Sky-rocketing produce prices mean community food organizations have to pick and choose certain items to keep healthy food hampers affordable.
“We know that things like celery, lettuce, broccoli and cauliflower went up 25 per cent over the previous year in cost per case so we’re limiting some of that so it doesn’t make such an impact on the bottom line for customers,” said Yvonne Hanson, executive director of CHEP Good Food Inc. in Saskatoon.
CHEP’s number one program, the Good Food Box, caters to low-income families and provides healthy fruits and vegetables for seven to 10 days at a time. These boxes sell for $24 each, and Hanson said it’s been a challenge shopping for the food boxes and staying on budget. CHEP even went as far as doing a comparison with its food boxes and three local supermarkets.
“Store one was $40.56, store two was $35.01, and store three was $40.45 so what you see is we’re providing food at cost, no markup … but we have to limit the variety of food we put in the box based on the rising food prices we see,” Hanson said.
That means the more expensive fruits and veggies that were once a part of every food box are now rarely available.
“People will rarely see grapes or strawberries so certain nutrients that might have been there in the past we’ve had to pull out, trying to maintain a balance in the Good Food Box,” she said adding the price for strawberries has risen 141 per cent, while long-English cucumbers have gone up 184 per cent.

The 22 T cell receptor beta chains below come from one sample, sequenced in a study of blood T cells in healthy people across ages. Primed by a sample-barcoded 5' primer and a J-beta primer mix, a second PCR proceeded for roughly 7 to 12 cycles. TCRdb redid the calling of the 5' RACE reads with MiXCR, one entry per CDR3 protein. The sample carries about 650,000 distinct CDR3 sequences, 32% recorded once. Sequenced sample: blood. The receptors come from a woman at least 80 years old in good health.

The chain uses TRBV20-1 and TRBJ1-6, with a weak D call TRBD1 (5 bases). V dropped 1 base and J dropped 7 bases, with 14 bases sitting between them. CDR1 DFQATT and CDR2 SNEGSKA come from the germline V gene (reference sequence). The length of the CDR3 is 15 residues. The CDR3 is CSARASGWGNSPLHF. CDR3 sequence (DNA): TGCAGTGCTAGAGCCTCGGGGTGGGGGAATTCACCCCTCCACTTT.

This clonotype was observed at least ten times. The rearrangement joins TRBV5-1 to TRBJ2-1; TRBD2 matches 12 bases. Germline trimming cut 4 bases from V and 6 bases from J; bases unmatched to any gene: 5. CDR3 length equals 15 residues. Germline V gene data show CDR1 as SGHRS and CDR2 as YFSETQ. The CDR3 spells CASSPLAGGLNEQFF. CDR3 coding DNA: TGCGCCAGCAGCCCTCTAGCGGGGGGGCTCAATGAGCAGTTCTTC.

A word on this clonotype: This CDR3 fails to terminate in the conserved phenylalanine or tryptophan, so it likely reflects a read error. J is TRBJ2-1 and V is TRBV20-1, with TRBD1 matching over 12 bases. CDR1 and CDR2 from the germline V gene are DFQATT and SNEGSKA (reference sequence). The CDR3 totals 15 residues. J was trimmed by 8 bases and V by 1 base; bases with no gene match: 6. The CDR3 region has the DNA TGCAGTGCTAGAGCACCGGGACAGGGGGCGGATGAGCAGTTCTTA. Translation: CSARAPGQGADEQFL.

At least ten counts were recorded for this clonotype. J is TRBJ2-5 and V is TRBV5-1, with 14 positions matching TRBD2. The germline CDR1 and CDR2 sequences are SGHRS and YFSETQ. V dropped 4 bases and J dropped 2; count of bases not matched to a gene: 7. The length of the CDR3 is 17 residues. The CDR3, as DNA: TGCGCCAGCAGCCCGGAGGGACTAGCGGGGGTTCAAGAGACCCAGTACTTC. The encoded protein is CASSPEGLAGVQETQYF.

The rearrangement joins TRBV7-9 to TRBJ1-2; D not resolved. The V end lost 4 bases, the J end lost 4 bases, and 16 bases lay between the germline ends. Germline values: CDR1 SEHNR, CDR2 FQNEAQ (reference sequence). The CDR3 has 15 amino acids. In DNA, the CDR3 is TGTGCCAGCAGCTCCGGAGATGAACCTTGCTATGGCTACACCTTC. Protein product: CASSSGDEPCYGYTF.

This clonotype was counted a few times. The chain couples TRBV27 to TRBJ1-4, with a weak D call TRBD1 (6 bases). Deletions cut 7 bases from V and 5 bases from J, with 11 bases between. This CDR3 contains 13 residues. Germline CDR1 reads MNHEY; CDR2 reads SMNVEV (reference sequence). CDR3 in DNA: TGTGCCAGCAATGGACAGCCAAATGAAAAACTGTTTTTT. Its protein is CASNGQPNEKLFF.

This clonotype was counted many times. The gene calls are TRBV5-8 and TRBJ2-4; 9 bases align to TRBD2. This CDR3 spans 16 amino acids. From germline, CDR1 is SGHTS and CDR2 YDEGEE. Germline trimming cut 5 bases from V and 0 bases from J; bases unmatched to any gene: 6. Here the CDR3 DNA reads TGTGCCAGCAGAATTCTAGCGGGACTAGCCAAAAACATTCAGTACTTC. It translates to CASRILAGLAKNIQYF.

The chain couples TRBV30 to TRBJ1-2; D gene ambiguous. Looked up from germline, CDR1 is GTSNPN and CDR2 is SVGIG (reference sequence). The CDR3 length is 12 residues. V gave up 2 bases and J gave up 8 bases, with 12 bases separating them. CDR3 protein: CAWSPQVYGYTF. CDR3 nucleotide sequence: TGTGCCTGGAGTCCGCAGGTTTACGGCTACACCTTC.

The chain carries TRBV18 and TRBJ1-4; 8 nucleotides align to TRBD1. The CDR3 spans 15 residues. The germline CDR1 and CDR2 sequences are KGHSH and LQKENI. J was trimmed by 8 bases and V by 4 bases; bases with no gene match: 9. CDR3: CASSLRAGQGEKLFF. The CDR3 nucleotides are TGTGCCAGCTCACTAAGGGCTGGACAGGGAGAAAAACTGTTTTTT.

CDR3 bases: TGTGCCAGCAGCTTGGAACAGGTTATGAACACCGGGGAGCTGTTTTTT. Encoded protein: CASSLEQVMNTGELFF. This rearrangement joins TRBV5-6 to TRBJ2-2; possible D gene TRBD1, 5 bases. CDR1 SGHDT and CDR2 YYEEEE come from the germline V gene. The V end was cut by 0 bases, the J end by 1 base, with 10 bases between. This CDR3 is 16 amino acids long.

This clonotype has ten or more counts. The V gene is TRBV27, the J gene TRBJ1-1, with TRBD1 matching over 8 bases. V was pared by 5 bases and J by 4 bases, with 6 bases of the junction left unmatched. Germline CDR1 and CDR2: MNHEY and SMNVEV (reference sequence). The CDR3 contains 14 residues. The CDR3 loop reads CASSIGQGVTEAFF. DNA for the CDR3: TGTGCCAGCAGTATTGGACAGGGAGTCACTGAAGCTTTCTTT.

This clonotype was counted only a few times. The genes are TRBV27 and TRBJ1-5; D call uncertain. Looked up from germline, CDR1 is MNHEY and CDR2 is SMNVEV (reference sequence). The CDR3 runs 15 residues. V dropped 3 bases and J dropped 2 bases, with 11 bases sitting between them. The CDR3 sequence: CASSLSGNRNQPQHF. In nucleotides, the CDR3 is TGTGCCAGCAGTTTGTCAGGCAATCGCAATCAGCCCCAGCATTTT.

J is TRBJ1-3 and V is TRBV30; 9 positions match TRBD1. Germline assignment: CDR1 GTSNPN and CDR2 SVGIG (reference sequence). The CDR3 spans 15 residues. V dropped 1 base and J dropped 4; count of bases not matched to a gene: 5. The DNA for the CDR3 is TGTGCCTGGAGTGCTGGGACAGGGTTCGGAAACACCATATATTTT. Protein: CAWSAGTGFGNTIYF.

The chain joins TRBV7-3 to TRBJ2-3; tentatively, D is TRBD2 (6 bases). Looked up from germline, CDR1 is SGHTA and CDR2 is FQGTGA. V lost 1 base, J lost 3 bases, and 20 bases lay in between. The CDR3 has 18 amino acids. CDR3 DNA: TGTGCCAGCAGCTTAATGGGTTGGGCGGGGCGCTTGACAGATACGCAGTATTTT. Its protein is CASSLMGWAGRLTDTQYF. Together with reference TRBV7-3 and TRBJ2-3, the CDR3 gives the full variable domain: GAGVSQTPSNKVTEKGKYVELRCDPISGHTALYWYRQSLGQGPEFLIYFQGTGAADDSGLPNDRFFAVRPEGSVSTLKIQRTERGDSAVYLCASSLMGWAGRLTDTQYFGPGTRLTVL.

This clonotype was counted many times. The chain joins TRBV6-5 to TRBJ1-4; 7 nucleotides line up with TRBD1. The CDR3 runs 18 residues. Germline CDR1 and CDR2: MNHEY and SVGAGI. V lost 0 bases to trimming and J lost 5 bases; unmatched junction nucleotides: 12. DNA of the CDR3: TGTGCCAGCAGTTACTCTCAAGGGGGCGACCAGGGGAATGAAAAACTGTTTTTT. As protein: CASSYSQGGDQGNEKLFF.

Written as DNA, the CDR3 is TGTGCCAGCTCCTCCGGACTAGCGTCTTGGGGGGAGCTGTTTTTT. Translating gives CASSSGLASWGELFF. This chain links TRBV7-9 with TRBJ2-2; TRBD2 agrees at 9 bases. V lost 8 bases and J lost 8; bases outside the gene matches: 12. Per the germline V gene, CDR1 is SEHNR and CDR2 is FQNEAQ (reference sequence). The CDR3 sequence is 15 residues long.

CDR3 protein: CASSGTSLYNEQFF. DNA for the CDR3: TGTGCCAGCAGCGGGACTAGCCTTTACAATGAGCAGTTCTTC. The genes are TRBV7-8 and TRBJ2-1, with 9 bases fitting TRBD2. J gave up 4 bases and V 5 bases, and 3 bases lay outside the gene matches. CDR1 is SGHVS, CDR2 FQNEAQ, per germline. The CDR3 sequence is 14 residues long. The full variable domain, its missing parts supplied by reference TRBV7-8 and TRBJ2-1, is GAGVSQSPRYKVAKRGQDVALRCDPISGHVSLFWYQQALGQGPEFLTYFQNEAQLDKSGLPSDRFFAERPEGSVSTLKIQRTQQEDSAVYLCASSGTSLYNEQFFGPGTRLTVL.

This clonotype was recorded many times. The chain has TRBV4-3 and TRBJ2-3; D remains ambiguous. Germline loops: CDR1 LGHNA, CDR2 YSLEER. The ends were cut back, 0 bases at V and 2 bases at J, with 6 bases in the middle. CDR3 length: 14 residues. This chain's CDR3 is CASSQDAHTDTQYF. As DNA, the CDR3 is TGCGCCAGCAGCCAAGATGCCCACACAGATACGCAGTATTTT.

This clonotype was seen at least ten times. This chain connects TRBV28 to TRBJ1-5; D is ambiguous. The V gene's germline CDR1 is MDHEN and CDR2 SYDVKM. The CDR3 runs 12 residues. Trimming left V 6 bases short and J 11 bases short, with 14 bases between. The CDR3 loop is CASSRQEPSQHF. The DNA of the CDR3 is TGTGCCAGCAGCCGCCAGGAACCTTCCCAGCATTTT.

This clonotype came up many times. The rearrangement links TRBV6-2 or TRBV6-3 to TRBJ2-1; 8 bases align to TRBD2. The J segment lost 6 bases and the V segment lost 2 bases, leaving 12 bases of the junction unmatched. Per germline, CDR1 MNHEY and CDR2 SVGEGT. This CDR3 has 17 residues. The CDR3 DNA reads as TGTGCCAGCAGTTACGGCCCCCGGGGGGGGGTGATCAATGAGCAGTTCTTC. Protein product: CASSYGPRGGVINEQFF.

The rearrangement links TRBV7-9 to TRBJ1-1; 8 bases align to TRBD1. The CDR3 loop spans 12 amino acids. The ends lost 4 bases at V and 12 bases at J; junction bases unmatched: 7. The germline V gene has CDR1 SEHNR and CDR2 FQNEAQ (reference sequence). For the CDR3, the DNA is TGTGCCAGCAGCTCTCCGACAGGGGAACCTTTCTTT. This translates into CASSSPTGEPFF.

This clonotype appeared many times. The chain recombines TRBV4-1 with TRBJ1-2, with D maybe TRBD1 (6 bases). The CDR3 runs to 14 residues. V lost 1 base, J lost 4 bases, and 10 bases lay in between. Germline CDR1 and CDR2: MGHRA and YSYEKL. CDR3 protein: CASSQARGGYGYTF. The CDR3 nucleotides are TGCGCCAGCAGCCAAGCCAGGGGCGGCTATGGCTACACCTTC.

But produce isn’t the first grocery item to see a spike. In the past couple of years meat has also seen a slight increase, which means low-income families have likely been finding it difficult to keep healthy protein in their diet. That’s why CHEP is including alternative proteins including lentils, chickpeas and other pulse crops; anything to avoid raising the price of the Good Food Box.
“We’re trying not to increase our prices to customers just because we want people to be able to still afford fresh fruit and vegetables,” Hanson said.
On a bi-weekly basis CHEP sells anywhere from 350 to 400 Good Food Boxes and Hanson said she expects demand to increase in 2016. She said with the way prices are going at the supermarket, she’s seeing a proactive approach from people to grow their own food.
“A lot of people are evaluating the necessity of growing food locally so we don’t have to depend on imports … We’re seeing a trend of people growing their own food and cooking and learning new ways of cooking and that’s great.”